Thursday, September 21 at 2:30 pm, and 4:00 pm
Joseph Regenstein Library, A Level
Get in shape for college research by attending our 60-minute Library Boot Camp. Strengthen your research skills by learning about search tools and Library services before your first assignment is due. We’ll cover the basics: how to find books and course readings, printing, study spaces, laptop lending, and more. Students who complete Boot Camp will receive their own Library mug!

Science Research: An Introduction to the John Crerar Library
John Crerar Library
Wednesday, September 20 at 11:30 am
Thursday, September 21 and Friday, September 22 at 10:00 am
Are you pre-med or considering a science major? If so, this session at Crerar, the sciences library, is for you! Learn how to find and access articles in e-journals and databases for classes and research projects. During this 60-minute session, you’ll also receive a building tour and learn how to access print materials. Attendees receive a special Crerar giveaway!

ECON 101: An Introduction to Library Resources
Joseph Regenstein Library, Room 122
Friday, September 22 at 11:00 am
If you are majoring in economics, this is a can’t miss orientation. Learn about all the services the Library can provide to aid in your research, from accessing the major relevant newspapers and journals (think The Economist and The Wall Street Journal) to finding economics articles and papers. Get an introduction to some of the best sources for economics data.

Graduate Students

Orientation programs for masters and doctoral students are arranged through your department or program, and are hosted by the subject librarian for that discipline. The Library’s Workshop and Events Calendar lists many of these programs, but if you do not see yours listed, please feel free to contact the Library via our Ask a Librarian service.

Virtual and Self-Guided Tours

Learn about the Joseph Regenstein Library through our short virtual tour.

Go behind-the-scenes of the Joe & Rika Mansueto Library in 360° with a video from the University of Chicago.

Want to explore the Library at your own pace? Download our Self-Guided Tour of the Regenstein and Mansueto Libraries.

Undergraduate exhibit pilot continues in Regenstein

Sana Sohail and Exhibit

Undergraduate Sana Sohail with her Spring 2016 Regenstein exhibit.

 

The undergraduate student exhibit pilot in Regenstein Library continues in Winter Quarter. The Library invites current undergraduates to submit proposals to curate a mini-exhibit focusing on a topic in the humanities or social sciences using materials found in Regenstein Library’s bookstacks.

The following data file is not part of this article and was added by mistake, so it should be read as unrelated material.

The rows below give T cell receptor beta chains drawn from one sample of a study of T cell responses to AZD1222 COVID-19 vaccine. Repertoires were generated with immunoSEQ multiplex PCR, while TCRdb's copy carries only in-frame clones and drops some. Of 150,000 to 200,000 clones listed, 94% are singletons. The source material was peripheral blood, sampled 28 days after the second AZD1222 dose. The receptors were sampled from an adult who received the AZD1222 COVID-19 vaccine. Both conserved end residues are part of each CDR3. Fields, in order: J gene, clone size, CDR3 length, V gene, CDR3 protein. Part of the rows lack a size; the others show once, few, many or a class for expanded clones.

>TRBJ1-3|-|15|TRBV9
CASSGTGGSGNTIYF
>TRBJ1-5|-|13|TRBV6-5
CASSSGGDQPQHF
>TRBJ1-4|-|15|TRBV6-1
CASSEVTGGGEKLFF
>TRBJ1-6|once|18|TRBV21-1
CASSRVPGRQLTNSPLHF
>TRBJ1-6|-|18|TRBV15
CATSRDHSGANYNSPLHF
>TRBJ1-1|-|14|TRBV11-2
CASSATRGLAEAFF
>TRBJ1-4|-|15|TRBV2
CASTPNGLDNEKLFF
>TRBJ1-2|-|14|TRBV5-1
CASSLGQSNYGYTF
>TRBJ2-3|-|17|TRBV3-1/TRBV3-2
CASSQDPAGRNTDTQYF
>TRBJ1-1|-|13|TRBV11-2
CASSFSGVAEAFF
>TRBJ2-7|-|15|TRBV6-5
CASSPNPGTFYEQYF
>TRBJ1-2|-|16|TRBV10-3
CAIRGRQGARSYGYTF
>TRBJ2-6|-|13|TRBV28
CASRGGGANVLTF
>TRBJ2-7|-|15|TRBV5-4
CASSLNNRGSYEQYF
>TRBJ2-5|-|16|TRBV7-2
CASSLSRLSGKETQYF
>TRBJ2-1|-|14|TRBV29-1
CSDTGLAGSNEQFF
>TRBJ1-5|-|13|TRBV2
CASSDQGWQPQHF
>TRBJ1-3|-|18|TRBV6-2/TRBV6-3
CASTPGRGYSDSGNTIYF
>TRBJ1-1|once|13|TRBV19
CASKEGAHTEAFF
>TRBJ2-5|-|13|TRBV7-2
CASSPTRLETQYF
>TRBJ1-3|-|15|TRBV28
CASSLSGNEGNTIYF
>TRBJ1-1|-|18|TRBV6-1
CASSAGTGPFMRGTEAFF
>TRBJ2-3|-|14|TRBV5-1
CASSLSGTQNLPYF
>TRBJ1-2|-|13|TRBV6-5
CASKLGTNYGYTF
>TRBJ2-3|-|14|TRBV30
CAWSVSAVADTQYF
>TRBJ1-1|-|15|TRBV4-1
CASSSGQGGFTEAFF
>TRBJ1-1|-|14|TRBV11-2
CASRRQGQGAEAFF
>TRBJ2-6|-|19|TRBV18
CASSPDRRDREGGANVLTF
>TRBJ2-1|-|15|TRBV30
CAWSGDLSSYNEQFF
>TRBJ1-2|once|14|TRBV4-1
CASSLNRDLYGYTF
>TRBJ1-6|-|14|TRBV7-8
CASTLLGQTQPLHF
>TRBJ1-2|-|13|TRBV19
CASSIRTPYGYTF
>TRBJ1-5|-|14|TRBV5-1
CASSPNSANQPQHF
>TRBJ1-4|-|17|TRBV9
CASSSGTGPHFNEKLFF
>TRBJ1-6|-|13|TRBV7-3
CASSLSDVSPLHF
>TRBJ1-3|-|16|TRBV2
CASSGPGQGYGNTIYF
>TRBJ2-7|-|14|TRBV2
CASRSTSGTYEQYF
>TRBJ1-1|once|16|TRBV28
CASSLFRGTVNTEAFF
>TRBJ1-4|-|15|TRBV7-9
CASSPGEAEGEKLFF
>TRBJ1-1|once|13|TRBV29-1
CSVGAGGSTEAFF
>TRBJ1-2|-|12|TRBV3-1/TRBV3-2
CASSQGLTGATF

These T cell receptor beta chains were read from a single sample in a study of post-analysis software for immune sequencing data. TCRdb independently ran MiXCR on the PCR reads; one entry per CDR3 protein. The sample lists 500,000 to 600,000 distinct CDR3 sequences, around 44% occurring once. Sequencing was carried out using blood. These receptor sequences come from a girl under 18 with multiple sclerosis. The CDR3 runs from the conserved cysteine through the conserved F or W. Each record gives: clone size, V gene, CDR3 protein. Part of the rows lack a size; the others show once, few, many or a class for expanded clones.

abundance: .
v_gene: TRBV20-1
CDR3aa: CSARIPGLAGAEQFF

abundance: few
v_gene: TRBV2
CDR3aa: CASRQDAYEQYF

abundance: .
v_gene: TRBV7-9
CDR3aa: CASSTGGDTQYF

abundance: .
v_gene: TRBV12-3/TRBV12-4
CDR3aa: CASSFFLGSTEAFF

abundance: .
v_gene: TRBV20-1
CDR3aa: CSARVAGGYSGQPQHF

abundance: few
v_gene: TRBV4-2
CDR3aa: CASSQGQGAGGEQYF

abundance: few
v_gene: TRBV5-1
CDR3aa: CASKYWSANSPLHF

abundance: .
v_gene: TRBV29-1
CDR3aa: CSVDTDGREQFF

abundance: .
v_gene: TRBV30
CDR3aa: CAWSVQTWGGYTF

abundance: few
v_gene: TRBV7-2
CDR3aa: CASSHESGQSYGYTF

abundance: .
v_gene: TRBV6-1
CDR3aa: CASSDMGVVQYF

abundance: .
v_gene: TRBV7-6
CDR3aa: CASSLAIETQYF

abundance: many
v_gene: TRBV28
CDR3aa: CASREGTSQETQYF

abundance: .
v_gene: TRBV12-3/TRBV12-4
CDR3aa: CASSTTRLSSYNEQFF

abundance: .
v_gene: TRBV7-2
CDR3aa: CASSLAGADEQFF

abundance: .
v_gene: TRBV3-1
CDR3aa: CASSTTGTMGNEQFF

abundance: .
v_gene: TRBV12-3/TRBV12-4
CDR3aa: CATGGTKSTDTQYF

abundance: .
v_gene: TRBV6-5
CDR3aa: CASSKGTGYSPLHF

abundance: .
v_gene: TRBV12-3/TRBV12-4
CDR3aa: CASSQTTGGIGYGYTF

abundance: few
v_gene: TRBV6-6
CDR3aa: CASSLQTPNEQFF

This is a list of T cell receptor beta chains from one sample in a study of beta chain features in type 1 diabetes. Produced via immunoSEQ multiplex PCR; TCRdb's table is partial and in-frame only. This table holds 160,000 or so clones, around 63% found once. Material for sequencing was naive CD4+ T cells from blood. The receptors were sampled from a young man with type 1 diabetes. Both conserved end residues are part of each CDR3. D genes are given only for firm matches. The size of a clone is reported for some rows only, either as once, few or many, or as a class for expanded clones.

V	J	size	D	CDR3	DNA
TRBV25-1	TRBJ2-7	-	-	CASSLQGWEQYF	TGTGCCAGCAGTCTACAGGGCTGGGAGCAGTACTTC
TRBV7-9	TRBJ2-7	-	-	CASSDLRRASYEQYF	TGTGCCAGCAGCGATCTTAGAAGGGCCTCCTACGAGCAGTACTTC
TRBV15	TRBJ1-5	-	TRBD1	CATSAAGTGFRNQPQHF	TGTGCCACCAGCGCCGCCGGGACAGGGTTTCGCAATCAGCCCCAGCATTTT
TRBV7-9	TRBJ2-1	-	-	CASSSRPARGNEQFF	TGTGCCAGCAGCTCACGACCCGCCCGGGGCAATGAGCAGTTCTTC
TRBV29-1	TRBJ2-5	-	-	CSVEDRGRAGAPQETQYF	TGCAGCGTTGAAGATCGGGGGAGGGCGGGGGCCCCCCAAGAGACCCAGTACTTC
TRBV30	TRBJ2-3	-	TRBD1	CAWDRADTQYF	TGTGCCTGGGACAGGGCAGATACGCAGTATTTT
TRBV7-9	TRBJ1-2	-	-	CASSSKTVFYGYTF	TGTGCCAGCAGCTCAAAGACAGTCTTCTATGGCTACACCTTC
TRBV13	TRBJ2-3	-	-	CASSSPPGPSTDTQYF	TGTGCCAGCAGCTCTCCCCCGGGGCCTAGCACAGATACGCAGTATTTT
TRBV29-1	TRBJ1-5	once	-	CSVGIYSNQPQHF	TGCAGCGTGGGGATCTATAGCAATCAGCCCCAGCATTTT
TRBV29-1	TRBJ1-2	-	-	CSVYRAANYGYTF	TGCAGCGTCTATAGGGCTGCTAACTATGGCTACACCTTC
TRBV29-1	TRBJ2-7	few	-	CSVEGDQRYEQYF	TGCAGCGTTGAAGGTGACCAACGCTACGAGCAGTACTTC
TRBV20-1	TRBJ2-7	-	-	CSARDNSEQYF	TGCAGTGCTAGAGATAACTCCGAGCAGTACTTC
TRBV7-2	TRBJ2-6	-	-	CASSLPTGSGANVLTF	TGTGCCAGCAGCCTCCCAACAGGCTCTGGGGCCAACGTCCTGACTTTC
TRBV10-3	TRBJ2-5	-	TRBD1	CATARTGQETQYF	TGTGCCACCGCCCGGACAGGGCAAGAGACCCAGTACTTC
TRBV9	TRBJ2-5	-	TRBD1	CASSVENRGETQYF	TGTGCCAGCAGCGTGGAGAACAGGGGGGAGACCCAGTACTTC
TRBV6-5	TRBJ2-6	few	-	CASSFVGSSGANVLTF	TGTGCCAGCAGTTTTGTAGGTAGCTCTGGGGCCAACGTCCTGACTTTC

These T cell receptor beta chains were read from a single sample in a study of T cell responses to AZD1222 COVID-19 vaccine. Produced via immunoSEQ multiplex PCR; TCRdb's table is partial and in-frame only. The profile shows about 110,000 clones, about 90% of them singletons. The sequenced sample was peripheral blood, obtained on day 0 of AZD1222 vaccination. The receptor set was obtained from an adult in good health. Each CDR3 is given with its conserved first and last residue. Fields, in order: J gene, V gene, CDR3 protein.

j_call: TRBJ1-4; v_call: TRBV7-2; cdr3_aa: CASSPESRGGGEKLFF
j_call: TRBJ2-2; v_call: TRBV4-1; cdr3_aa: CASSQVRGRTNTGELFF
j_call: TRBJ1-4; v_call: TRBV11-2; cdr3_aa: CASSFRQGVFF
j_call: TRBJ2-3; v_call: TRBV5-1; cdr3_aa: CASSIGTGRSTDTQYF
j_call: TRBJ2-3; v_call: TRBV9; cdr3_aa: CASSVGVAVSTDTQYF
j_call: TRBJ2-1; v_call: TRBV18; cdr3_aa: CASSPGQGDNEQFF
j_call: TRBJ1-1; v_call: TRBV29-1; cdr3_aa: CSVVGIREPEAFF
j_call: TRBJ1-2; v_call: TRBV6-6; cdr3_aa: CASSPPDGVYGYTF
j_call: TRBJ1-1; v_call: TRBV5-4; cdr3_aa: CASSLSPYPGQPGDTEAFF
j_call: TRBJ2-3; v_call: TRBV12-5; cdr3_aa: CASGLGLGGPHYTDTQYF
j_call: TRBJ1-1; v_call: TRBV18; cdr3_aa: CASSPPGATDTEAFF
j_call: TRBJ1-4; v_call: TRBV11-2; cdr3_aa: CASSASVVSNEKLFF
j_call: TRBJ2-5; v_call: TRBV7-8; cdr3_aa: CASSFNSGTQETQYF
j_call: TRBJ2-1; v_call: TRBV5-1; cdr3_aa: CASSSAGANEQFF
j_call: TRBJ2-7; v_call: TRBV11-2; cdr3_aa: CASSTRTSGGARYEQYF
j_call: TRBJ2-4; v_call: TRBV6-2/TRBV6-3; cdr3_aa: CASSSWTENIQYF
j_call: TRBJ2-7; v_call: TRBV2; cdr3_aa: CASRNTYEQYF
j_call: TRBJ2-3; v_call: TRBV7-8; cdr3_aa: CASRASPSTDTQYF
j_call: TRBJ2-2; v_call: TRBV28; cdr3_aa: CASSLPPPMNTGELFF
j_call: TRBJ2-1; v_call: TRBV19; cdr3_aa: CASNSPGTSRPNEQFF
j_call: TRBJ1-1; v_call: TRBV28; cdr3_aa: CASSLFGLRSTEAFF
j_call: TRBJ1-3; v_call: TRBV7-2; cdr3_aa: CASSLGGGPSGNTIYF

Proposals may be submitted by individuals or small groups (including RSOs), but all group members must be undergraduates.  Exhibits are mounted a case located on the 1st floor of Regenstein Library, near the Dissertation Office.

Deadline for the Winter Quarter Exhibit:
Friday, November 18, 2016
Proposal guidelines and exhibit responsibilities

Learn more about our previous student exhibit.

For more information, contact Rebecca Starkey, Librarian for College Instruction and Outreach.

Apply for the Library Student Advisory Group

Mansueto Library at sunset

Mansueto Library (Photo by Tom Rossiter)

Applications due October 23, 2016.

The Library Student Advisory Group serves as a formal channel of communication between students and the Library administration. The group assists in making specific recommendations to improve the Library and considers proposals for future changes in services. The Library Student Advisory Group meets two times a quarter and representatives serve two-year terms.

We are looking for student representatives from the College (Class of 2020) and from each of the Graduate Divisions and Professional Schools.

Please complete our online application by October 23, 2016.

For more information about the Library Student Advisory Group, or the application process, please contact:

Rebecca Starkey
Librarian for College Instruction & Outreach
773-702-4484
rstarkey@uchicago.edu

 

Summer research tips

Whether you are on campus or away from Chicago, the University of Chicago Library provides many resources and services available to help support your research during the summer.